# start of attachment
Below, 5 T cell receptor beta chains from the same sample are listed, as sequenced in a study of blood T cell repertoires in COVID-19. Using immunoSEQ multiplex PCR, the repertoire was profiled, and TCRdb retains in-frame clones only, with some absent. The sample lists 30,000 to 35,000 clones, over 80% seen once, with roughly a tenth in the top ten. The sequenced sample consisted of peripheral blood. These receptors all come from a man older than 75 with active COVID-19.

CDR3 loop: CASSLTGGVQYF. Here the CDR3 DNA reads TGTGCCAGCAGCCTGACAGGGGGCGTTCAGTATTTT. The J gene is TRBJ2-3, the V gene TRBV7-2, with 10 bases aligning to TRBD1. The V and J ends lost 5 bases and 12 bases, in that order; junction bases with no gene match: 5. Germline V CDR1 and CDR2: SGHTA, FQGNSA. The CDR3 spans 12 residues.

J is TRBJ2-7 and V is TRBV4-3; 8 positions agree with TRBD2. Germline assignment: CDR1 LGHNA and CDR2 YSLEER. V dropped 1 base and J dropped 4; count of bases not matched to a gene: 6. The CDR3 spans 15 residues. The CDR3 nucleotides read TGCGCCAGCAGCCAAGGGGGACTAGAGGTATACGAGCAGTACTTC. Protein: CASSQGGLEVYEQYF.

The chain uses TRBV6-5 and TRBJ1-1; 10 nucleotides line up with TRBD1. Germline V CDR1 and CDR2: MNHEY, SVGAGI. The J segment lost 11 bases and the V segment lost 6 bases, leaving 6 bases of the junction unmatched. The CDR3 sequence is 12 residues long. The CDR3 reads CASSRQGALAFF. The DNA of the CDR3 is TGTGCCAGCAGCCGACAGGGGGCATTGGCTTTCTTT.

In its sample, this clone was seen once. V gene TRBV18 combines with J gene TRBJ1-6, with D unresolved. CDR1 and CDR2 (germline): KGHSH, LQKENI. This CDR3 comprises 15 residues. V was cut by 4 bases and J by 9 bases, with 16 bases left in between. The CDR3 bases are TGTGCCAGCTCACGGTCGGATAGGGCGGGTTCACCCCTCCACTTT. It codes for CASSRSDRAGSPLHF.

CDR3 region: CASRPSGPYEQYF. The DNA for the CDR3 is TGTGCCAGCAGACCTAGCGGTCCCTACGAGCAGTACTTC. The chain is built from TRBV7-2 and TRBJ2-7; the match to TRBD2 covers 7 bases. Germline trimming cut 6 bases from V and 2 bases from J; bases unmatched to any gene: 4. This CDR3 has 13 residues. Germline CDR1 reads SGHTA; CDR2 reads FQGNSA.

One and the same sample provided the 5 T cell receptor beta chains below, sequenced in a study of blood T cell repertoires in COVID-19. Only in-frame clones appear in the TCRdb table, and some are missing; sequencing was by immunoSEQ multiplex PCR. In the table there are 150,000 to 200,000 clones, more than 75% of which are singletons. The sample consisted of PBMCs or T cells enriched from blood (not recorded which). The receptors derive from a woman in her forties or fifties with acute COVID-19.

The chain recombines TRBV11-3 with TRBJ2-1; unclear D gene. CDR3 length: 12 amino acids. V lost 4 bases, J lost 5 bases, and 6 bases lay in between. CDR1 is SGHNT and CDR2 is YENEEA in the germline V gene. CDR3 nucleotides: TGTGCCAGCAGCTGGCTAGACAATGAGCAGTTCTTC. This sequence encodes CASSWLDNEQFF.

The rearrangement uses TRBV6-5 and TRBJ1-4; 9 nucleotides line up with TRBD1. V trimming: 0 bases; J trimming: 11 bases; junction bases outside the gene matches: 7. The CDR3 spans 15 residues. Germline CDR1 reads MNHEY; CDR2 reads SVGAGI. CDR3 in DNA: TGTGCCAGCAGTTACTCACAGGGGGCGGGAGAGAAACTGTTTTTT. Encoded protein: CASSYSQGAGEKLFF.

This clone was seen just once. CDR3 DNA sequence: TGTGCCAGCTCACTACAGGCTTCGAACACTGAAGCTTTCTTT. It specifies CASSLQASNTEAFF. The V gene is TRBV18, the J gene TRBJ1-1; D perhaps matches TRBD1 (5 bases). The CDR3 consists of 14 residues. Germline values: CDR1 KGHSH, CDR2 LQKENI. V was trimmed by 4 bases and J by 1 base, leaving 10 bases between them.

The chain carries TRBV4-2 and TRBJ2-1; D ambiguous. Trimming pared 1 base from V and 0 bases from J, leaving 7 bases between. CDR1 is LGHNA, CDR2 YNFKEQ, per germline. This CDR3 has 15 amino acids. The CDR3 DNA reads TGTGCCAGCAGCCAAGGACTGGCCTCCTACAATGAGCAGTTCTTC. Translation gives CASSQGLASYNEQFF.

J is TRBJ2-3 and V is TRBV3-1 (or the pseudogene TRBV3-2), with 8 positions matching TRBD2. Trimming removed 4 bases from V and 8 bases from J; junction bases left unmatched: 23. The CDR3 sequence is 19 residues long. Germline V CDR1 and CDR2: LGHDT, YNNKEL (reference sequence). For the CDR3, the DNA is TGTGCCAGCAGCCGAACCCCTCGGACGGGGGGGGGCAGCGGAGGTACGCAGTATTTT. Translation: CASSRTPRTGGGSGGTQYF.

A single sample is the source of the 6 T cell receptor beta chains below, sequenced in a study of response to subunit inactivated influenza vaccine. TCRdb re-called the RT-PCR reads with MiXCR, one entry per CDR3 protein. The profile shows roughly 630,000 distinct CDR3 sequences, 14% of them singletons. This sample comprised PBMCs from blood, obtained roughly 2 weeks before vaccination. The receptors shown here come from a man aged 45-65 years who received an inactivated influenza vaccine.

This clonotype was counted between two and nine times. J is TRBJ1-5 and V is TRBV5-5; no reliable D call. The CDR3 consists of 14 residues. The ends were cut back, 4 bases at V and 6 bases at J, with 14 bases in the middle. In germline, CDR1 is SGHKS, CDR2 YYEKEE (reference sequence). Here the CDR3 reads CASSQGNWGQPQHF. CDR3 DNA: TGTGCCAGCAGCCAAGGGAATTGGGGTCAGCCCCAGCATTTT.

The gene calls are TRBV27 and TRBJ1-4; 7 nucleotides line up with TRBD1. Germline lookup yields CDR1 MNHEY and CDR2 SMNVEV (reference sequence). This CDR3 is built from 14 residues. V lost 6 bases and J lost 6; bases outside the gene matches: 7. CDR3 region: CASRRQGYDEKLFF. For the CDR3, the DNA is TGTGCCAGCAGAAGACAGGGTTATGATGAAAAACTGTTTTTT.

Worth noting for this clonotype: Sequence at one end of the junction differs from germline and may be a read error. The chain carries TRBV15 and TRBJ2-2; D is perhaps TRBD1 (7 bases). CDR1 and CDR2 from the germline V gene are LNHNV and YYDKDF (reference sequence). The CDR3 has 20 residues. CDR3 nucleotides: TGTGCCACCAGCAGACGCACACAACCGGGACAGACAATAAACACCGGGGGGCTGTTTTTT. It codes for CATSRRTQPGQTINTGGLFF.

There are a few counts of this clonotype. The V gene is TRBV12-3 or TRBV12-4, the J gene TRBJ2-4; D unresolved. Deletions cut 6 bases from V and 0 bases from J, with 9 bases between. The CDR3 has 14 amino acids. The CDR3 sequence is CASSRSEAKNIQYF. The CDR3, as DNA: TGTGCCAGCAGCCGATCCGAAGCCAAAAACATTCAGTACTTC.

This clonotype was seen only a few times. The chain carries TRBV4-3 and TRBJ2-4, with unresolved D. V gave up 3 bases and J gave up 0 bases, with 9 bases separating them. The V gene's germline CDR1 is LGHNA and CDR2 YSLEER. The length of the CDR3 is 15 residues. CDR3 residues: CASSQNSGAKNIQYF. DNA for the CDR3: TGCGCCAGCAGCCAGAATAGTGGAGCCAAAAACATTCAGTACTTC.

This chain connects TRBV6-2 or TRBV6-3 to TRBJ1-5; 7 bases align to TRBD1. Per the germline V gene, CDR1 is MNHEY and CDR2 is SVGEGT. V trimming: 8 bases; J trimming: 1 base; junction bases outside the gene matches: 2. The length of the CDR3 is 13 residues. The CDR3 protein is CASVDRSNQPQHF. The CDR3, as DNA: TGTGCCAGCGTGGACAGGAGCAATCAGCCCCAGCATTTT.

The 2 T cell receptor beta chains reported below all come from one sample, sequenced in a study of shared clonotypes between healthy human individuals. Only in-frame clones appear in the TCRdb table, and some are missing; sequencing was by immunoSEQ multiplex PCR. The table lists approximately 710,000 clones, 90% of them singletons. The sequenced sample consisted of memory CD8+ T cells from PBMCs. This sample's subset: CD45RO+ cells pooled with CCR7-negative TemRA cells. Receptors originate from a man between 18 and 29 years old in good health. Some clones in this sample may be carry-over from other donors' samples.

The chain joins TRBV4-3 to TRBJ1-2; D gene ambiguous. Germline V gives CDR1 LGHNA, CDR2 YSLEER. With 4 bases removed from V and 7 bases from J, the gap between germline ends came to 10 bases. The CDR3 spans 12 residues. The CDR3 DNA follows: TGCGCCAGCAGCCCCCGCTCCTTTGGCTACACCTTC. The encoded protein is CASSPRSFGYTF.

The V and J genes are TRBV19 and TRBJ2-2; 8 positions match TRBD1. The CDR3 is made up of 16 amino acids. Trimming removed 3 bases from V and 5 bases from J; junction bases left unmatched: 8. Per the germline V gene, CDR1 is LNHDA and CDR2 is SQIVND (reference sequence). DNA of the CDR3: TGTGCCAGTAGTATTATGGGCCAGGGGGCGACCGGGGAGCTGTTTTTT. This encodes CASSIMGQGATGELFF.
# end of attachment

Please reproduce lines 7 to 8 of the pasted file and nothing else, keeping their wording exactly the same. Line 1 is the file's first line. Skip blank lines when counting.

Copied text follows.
One and the same sample provided the 5 T cell receptor beta chains below, sequenced in a study of blood T cell repertoires in COVID-19. Only in-frame clones appear in the TCRdb table, and some are missing; sequencing was by immunoSEQ multiplex PCR. In the table there are 150,000 to 200,000 clones, more than 75% of which are singletons. The sample consisted of PBMCs or T cells enriched from blood (not recorded which). The receptors derive from a woman in her forties or fifties with acute COVID-19.

The chain recombines TRBV11-3 with TRBJ2-1; unclear D gene. CDR3 length: 12 amino acids. V lost 4 bases, J lost 5 bases, and 6 bases lay in between. CDR1 is SGHNT and CDR2 is YENEEA in the germline V gene. CDR3 nucleotides: TGTGCCAGCAGCTGGCTAGACAATGAGCAGTTCTTC. This sequence encodes CASSWLDNEQFF.